I Am Not My Past By Mel Fick

If I had been asked to write this story a year ago, it probably would have been very different than the one I’m about to write. The events are still the same, but the way I look at my story has changed significantly. 

I warn that this story may trigger some people, and it may have point of views that contradict how others may think. But it may also make sense to some, help some, and give friends or family of others some insight or a new way of looking at things.

Either way, this is my story. This is the path my life has taken and that means it is seen through my eyes and my experiences. 

I spent my younger years as a people pleaser, and this resulted in often feeling lost, not feeling really connected to anyone, and lonely. As I got older this need to people please lead me to lose my own identity in order to be who others wanted me to be. 

Losing who I was led to fake friends, reckless behaviour and depression.

I should also mention that I grew up in a family (immediate and extended) that did NOT talk about feelings, struggles, ask for help, or acknowledge that you weren’t okay. 

By the time I was 18 my loss of self, need to please people and the inability to even know how to talk about my troubles had gotten so bad that I was suffering from severe depression.

This was back in the 90’s when there was a major stigma around all things mental health, it was something no one talked about. 

I felt that, there was no hope for me, no one liked me for who I was, I was an outcast, I was a failure, I was a burden on my family and I was fat and ugly (I was probably 98lbs).

I had come to the realization (yes that’s how it felt, like a reality) that to unburden my family, release my “friends” from their connection with me, and prevent ruining anything else or anyone else’s lives there was only one option. Remove myself from the world.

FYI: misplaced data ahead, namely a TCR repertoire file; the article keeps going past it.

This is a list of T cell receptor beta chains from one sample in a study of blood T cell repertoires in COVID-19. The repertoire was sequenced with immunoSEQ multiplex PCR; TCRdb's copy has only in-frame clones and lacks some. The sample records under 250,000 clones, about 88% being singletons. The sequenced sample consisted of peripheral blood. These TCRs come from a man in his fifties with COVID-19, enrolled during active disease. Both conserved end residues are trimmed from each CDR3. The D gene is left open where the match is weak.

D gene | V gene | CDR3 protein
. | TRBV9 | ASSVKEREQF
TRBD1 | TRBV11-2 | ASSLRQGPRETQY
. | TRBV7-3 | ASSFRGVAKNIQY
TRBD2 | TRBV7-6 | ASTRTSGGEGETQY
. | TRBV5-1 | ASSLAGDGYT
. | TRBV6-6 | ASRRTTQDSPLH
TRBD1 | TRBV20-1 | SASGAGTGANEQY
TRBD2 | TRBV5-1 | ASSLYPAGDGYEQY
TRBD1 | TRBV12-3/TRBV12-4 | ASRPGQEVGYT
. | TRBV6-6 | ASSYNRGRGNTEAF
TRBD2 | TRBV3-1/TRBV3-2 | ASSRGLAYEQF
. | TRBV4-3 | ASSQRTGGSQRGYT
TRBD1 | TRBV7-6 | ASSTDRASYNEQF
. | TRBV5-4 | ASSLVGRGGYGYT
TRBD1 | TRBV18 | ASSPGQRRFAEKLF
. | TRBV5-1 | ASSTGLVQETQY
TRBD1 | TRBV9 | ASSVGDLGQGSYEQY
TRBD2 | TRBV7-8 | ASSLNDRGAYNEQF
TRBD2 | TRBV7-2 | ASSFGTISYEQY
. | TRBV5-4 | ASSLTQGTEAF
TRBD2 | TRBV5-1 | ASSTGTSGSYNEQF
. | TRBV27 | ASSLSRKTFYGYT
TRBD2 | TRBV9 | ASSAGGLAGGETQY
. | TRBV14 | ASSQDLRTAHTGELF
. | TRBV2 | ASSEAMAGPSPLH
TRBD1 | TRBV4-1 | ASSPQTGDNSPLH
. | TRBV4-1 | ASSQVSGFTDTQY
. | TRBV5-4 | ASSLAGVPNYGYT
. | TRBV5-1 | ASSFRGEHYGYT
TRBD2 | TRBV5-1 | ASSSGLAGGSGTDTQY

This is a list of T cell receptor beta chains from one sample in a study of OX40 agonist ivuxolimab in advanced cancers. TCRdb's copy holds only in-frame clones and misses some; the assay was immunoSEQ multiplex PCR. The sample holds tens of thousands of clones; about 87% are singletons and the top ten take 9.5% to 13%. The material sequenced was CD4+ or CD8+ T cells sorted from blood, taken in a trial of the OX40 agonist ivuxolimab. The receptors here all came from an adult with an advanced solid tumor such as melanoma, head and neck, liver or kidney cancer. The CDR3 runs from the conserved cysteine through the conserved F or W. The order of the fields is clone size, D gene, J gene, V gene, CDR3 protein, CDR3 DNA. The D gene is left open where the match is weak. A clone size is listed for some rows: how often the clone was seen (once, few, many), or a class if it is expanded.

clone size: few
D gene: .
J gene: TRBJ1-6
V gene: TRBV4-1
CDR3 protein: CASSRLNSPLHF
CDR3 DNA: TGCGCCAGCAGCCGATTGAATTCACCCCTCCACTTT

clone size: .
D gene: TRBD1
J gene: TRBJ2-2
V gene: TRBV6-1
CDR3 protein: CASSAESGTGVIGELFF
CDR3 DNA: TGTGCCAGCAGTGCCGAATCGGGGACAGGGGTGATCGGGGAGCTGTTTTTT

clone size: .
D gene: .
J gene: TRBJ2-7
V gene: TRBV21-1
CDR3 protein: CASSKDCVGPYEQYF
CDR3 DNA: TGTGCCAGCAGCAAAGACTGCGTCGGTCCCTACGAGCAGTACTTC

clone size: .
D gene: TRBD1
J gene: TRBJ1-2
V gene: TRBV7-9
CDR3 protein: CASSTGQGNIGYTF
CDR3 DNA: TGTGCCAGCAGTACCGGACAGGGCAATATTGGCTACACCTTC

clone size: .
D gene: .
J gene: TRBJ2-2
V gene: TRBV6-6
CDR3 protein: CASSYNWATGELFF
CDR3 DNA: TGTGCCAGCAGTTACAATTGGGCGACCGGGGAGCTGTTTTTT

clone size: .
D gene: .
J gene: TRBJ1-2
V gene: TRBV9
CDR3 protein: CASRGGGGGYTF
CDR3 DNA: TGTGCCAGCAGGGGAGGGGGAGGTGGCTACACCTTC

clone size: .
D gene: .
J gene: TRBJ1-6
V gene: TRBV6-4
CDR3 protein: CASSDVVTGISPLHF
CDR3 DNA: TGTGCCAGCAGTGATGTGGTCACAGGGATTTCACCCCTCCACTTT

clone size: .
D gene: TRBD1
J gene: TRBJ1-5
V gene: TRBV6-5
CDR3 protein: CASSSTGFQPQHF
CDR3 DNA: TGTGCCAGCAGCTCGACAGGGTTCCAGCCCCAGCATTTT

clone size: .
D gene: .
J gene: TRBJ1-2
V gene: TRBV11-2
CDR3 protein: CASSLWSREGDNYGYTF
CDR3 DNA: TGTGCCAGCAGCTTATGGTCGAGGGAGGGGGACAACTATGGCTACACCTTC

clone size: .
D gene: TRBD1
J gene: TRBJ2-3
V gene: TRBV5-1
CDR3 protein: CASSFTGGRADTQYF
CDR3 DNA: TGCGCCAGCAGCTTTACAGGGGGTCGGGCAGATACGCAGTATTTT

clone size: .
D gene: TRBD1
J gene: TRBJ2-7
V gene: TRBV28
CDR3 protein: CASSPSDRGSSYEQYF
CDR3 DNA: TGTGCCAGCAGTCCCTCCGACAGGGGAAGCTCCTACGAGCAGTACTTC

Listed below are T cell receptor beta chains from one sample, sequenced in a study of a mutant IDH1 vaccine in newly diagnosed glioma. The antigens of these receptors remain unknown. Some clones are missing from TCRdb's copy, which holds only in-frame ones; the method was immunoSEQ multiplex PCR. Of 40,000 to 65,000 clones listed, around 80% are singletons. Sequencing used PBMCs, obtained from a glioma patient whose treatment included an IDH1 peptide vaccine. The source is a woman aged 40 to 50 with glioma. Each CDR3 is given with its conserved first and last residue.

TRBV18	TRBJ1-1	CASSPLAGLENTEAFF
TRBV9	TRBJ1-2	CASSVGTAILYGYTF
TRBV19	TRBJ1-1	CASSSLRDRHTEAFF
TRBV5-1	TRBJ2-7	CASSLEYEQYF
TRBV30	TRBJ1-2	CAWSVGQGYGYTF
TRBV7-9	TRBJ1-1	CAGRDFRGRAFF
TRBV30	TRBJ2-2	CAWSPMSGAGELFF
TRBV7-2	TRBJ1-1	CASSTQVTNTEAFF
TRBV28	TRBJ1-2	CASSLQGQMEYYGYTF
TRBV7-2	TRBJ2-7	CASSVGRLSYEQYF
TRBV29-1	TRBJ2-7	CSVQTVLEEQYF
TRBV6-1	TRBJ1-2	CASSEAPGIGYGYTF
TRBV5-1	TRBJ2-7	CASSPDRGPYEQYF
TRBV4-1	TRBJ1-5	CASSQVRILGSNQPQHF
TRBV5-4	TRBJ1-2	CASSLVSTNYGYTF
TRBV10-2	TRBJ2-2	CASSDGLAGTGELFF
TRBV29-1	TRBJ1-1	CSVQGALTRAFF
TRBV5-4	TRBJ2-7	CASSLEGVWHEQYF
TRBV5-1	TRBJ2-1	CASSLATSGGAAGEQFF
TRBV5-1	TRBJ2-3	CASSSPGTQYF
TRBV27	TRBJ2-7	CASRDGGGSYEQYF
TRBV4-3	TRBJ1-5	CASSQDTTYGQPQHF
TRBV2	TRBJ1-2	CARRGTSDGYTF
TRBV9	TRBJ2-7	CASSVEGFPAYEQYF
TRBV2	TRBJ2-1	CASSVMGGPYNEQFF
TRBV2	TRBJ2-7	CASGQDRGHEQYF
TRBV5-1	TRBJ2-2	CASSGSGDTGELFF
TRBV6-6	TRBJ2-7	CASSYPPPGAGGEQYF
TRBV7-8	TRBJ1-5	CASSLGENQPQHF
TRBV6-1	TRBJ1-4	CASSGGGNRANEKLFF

*Trigger warning*

So I planned it all out, and when the time came I sent the wheels in motion. Things didn’t go exactly as planned, and I ended up lying in bed or with my head over the toilet for the next 2 days.

As I look back at it now I question if I ever thought it would actually happen (I did think I was a failure after all), because I didn’t write a note, and I didn’t tell anyone.

I also didn’t tell anyone about it for about 10 years. The few days after the attempt at my life, my parents assumed I had the flu.

Then things changed:

I met a friend of a friend and she told me her story with strength, and without fear of stigma. And for the first time, I felt comfortable telling my story to another human being. 

Once I told my story it no longer controlled me, it was no longer a shame I was carrying, because as I told my story other people confided in me their stories and I learned that I wasn’t alone. But, I allowed my story and the healing that came with it to become who I was. I became a survivor; I became someone who beat depression.

The only problem with this was something I learned from James Clear’s book Atomic Habits “Habits are the way you embody identity, True habit change is really an identity change”. This brought me to realize that I wasn’t truly healing from my past because I was allowing it to be my identity, I was someone with depression, I was a suicide survivor. When I changed who I identified as: I was Melissa, I was a human being, one who sometimes has bad days, and is in touch with my emotions and welcomes them, and I am not my past. I became just that. I moved forward with my life and truly began to heal. 

Not every day is perfect, but every day is what I make it. 

This Post Has One Comment

  1. Elsje Zwart

    Thanks, Melissa, for sharing your story with such forthrightness. Bravo! You are enough. – Elsje

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